It’s exciting, buying a home. But because of how much you’re looking forward to being a new homeowner, you might blindsided to all the additional costs that come with it. When you’ve already crunched the numbers and reviewed your mortgage rates and interests, studied the down payments and budgeted for it, you almost don’t want to think about all the other costs that come with owning your own house.
This is however a reality that you have to take into consideration. These additional costs can creep up to you without you even knowing it.
These are the niggling little details behind owning a home. There’s application processing, document preparation, filing costs, notary fees, appraisal requirements, the latter possibly leading to more costs such as damages caused by infestation or molding or anything similar. Then there are cases where real estate lawyers may be involved, which means you need to tack on costs to cover lawyer fees as well.
Title and deed registration will also require additional costs. And these are usually charged by number of pages.
These are costs that you don’t necessarily notice, but you can’t avoid either since closing is one of the most important parts of a sale. You can negotiate these with your seller, but generally ranges from two to five percent of your overall cost.
Title insurance may also be required, especially when a home doesn’t have a clean title. However, unlike typical insurance policies, this only requires a one time payment.
Origination costs, discount points, credit report fees and even court courier fees can accumulate to a very significant amount. Additional costs also include tax service fees to ensure your taxes were recorded properly to avoid future property complications and a flood certification fee.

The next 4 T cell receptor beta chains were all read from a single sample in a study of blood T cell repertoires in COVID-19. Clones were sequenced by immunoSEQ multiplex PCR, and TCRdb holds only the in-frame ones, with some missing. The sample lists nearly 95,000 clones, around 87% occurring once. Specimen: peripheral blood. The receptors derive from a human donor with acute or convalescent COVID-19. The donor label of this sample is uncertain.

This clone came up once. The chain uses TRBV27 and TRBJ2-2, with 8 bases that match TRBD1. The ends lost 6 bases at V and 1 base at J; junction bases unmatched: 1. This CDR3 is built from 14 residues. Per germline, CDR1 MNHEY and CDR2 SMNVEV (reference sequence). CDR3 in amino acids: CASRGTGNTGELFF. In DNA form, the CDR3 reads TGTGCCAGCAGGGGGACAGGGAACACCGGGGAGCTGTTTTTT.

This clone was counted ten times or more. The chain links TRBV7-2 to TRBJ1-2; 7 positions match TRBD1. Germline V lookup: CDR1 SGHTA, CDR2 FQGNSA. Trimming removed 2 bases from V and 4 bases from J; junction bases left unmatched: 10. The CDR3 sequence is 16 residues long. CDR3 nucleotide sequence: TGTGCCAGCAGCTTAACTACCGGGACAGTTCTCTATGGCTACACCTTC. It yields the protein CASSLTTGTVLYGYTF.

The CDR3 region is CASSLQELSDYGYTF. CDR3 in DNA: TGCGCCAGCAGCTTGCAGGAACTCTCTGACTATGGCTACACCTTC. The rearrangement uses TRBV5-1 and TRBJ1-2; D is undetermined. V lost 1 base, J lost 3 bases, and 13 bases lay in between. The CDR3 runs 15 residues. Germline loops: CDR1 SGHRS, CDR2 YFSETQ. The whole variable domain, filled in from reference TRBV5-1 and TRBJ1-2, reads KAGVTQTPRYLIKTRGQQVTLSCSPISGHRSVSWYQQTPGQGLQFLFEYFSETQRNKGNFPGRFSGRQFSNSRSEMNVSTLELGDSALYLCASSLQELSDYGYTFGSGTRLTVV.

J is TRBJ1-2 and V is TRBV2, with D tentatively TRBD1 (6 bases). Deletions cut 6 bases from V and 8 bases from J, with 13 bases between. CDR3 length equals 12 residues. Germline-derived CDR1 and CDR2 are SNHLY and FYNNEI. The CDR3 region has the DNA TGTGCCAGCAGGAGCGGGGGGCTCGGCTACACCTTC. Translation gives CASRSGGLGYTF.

Homeowners insurance is also a requirement with most lending institutions requiring it prior to loan collateral. Usually, this factors into the amount of escrow you have to put up. Mortgage insurance is also a consideration.
There are also cases where you will be asked to give a six month projection of your estimated property taxes. These will normally go into your escrow account that will later be paid to the county assessor.
Buying a home isn’t as straightforward as you think it is. There is a lot of paperwork to consider, combined with the complex and complicated nature of buying a home. Consider talking to your realtor to learn and navigate through the process to familiarize yourself and make sure you are spending money towards the right places.